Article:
BITE SIZE: Sunday's Devon House-hosted launch was a flavourful mix of sellers and buyers, samples and giveaways.
Over the course of its 13 years, Restaurant Week has come to represent more than just dining out and discounts for the scores of Jamaicans who pencil it into their schedules year after year. For Christopher Barnes, Managing Director of the RJR/Gleaner Group, the media giants who helped to catapult the brand into the stratosphere, it’s a godsend for the local food industry.
“It’s an opportunity for commercial stimulation, economic stimulation and for Jamaicans and visitors to enjoy the culinary culture. It’s a chance for families to get together and celebrate. During Restaurant Week, it’s about getting people to go out and support the restaurants and provide a financial boost for the food industry,” Barnes says. “After 13 years, we’re a fixture on the social calendar, providing a little pre-Christmas jump for the restaurants. It’s like they’re having Christmas in November.”
With some 92 eateries across eight parishes participating this year (some offering up to 30% discount on meals), RW is enjoying its largest complement yet. But that’s not the only thing that’s new about the 2017 instalment. For the first time, a free-to-the-public launch kicked things off. “This is the new big thing. It’s like taking Restaurant Week to the streets,” dished founder Stephanie Scott, standing by her SSCO Events booth on Sunday at Devon House, where the launch took place.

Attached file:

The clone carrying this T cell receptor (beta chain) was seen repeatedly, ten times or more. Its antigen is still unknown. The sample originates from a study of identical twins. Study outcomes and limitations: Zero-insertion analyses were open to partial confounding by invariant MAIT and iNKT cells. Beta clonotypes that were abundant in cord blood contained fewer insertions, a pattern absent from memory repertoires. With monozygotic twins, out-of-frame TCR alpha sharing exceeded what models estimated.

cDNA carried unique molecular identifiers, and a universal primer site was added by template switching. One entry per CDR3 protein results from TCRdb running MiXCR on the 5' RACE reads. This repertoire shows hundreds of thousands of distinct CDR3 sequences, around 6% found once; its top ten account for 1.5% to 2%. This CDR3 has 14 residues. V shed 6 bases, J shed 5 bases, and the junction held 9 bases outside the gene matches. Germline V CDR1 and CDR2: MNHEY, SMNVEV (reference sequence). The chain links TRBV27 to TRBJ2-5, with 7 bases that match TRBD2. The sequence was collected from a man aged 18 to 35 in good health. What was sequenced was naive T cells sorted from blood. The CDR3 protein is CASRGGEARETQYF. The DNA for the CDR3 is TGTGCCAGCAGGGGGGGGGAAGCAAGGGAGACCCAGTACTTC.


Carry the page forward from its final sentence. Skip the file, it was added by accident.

Several food purveyors and other exhibitors gave patrons a sampling of what can be expected when they come out in their numbers starting this weekend. “We start the week on Friday, so this is a warm-up to get people psyched and ready to dig in,” Scott said. “We have new places like Old Harbour, Spanish Town and Portmore participating, in addition to the regular towns of Kingston, Ocho Rios and Montego Bay. And we have lots more options – Jamaican, Chinese, Asian, Indian, Mediterranean.”
For a proprietor like Yvonne Anderson, nothing beats the blend of fresh faces and satisfied patrons. “We get a lot of new customers during Restaurant Week and they usually leave very happy,” says Anderson, owner of the Kingston-based Triple T’z, which won this year’s Jamaica Observer Food Awards prize for Best Lunch Spot.
In addition to the commercial/economic stimulation and culinary delights, there is a philanthropic side to Restaurant Week. “For years now we’ve been partnering with Y.U.T.E and the HEART Trust to provide jobs for young people at some of the participating restaurants during the week,” Scott explained. “And what happens is that some of them get jobs for the rest of the year and some are taken on permanently. Redbones and Suzie’s, for example, still have a few of the Y.U.T.E trainees on their staff years later.”